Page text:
How Eventbrite Benefits by Giving Away Its Product for Free

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Eventbrite (NYSE: EB) provides event organizers with tools to manage and promote events. But, the company doesn't focus on events headlined by superstars like Beyoncé. Rather, the company focuses on medium-sized events like high school plays and has employed an interesting business strategy to grow its customer base.

Because the company recently went public, Eventbrite likely isn't on many investors' radars. However, the company is worth paying attention to because it offers a compelling product and is growing rapidly.

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Freemium business model

Eventbight is a technology platform for event organizers of all stripes, offering a turnkey solution for organizers to distribute invitations and collect ticket payments. In addition, organizers are empowered with data analytics that can help them better market their activities and make better decisions about how to plan future events.

In short, Eventbrite delivers a great deal of value to event organizers who would normally need to pay up for fancy software or hire a consultant to receive the same level of professional service. Interestingly, the company gives most of its software services away for free to organizers who host free events. However, Eventbrite does charge a fee for each ticket sold to a paid event and charges extra for advanced marketing and data analytics tools.

By providing its basic services for free, Eventbrite gets event organizers hooked on using the Eventbrite platform in the hopes that the company can later charge those customers for advanced features, such as payment collection or data analytics. This business model is known as a "freemium" model, and it has worked well for the company.

According to Eventbrite, 17% of organizers who initially used Eventbrite's platform to host a free event went on host a paid event within twelve months. In other words, 17% of free users converted to being paid users -- not a bad conversion rate for an online service.

The freemium model is not unique, but Eventbrite's application of it is inspired. There is virtually no risk for organizers to use Eventbrite, which makes it an easy sell. Once organizers are accustomed to using the platform, they are more likely to become paid customers and are less likely to use a different platform. This is a win-win proposition for both sides.

Word of mouth appeal

If you are familiar with Eventbrite's service already, it is probably because you have used it to attend an event. In fact, this is how many of the company's customers discovered it as well. Word of mouth advertising has been the leading driver of the company's rapid user growth.

Strong growth from word of mouth is encouraging because it ultimately means that customers are happy and recommend the product. Word of mouth growth also happens to be good for business because it helps keep marketing costs down. The platform's high visibility to event attendees is a form of marketing, and the company can afford to hire fewer people in its sales department because users discover Eventbrite on their own and more than 98% of customers sign themselves up for the platform.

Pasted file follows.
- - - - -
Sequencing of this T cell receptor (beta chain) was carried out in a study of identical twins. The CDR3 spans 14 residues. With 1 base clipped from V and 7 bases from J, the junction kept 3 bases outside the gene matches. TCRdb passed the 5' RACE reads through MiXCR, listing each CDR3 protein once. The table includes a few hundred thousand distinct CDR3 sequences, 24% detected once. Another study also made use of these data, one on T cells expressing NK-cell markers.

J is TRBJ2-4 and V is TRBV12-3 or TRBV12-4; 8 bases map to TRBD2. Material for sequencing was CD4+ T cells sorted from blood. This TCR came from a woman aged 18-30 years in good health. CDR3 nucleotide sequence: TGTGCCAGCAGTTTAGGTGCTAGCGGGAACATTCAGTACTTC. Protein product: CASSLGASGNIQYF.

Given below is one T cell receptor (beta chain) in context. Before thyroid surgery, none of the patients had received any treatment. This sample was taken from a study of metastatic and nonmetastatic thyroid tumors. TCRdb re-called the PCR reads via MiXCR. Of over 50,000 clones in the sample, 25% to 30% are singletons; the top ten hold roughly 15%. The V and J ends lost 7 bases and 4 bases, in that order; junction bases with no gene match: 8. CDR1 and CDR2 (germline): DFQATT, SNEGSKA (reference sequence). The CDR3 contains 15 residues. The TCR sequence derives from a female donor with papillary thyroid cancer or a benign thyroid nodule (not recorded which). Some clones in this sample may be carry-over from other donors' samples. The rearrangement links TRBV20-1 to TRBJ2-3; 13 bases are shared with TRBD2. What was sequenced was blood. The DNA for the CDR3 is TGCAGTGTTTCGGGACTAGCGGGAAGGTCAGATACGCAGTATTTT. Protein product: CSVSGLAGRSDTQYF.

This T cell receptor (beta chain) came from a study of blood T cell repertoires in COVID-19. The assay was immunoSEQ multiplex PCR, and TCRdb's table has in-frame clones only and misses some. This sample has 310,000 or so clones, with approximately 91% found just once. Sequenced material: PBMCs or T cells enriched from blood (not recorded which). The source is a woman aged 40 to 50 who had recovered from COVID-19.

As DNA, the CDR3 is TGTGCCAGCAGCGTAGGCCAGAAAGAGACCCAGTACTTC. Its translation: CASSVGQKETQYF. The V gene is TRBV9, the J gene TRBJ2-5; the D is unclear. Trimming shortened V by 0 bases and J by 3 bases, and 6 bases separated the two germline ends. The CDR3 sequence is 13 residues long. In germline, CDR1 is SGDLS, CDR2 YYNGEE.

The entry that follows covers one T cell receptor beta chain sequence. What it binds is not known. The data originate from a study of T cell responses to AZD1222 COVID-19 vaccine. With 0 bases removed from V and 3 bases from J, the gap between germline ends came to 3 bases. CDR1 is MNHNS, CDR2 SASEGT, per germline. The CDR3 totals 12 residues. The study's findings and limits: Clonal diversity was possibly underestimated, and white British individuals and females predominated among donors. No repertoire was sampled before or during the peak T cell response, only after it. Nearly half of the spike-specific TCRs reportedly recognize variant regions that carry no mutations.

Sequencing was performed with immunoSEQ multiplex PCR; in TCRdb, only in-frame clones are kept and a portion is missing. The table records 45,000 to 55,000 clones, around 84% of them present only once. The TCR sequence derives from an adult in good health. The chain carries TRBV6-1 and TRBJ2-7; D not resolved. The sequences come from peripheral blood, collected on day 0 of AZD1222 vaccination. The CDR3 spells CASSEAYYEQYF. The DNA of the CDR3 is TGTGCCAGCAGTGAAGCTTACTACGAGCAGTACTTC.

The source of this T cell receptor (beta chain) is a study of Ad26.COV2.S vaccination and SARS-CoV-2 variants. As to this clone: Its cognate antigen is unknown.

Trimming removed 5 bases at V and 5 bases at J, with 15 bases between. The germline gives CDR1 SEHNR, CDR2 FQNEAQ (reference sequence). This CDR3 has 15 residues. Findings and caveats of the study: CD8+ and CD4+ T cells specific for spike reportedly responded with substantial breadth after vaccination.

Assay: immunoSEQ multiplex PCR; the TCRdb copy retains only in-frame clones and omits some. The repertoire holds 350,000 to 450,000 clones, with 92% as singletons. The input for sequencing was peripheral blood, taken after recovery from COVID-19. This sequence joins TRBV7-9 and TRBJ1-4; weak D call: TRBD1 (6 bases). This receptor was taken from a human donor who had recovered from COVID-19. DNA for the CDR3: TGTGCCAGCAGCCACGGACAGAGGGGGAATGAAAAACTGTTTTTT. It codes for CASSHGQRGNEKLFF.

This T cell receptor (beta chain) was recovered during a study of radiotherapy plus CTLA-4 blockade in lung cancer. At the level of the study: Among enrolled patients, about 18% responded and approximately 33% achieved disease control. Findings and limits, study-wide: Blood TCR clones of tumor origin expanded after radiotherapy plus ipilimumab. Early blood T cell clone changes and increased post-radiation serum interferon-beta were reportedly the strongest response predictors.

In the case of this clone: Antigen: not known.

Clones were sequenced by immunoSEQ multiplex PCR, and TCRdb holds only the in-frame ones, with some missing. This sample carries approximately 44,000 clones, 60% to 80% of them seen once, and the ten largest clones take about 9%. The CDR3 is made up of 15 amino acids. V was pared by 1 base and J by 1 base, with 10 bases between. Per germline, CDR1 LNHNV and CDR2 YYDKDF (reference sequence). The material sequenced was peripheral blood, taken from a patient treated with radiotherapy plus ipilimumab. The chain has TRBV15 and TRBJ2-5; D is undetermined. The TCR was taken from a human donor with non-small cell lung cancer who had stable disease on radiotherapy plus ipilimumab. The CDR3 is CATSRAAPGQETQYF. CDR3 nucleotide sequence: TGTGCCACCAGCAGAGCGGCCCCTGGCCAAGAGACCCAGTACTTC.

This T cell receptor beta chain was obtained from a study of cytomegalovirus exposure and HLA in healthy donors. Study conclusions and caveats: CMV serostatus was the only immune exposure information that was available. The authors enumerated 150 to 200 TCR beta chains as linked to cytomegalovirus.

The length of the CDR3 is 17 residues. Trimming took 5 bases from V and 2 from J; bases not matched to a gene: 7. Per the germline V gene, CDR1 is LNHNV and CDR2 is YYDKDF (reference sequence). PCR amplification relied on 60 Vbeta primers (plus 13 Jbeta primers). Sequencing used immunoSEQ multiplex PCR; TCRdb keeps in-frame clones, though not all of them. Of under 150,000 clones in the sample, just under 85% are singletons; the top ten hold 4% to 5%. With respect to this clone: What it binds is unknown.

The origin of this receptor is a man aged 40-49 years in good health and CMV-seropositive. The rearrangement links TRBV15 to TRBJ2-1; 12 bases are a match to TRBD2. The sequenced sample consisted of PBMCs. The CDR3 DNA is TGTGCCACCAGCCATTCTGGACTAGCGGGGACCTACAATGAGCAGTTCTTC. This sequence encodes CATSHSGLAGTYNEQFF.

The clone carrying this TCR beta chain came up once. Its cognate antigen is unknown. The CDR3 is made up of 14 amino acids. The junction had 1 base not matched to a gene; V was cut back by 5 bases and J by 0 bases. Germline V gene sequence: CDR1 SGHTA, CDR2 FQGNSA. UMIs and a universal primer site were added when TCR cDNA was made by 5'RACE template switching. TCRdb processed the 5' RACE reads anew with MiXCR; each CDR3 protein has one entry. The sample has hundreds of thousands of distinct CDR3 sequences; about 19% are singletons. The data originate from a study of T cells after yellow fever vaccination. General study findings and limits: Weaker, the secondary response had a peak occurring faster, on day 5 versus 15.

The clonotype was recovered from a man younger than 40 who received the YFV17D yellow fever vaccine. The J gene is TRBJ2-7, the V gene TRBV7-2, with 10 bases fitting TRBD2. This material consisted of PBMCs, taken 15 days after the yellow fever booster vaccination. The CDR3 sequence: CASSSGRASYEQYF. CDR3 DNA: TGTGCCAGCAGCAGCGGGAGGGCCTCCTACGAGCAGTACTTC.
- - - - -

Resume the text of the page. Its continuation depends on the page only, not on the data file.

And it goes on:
The company supplements its organic word of mouth user growth with a sales staff focused on targeting strategically important customers such as large organizers or customers in new geographic regions. Some customers -- especially larger customers -- want to be sold by sales reps. Although these customers are a minority, they still account for over 40% of Eventbrite's revenue.

With its hybrid approach using both a highly targeted sales effort and broad-based word of mouth customer growth, Eventbrite is able to keep its marketing costs down while simultaneously pursuing growth opportunities.

Strong growth ahead

Consumer preferences are shifting because millennials have a greater affinity for experiences than prior generations, who are comparatively more interested in consumption. According to a study conducted by the US Bureau of Economic Analysis, consumer spending growth on experiences has consistently outpaced overall spending growth since 2001. This well-documented trend has been referred to as the "experience economy," and it includes live events that use Eventbrite's services.

The number of live events taking place each year is growing and is helping to propel the company's business. That is largely why Eventbrite saw its revenue grow by 44.7% in 2018 and why the company expects healthy growth to persist for many years.

The growth in the experience economy can be considered a secular trend because it is expected to continue even in the face of downward cyclical pressure from the overall economy. This is a generational shift in consumer spending habits and should benefit Eventbrite for years to come.

A company built for a younger generation

Many aspects of Eventbrite's business indicate that the company was built by Millennials and for Millennials. The company plays in the experience economy where younger consumers are eager to spend more of their time and money. Furthermore, the "freemium" model is familiar to many Millennials who use smartphone apps with a similar business strategy.

The company is well-positioned to capitalize on the growing number of live events held every year. Like many recent tech IPOs, Eventbrite isn't yet profitable, but if the company can keep delivering strong top-line growth the stock will be poised to continue higher.

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Luis Sanchez has no position in any of the stocks mentioned. The Motley Fool has no position in any of the stocks mentioned. The Motley Fool has a disclosure policy.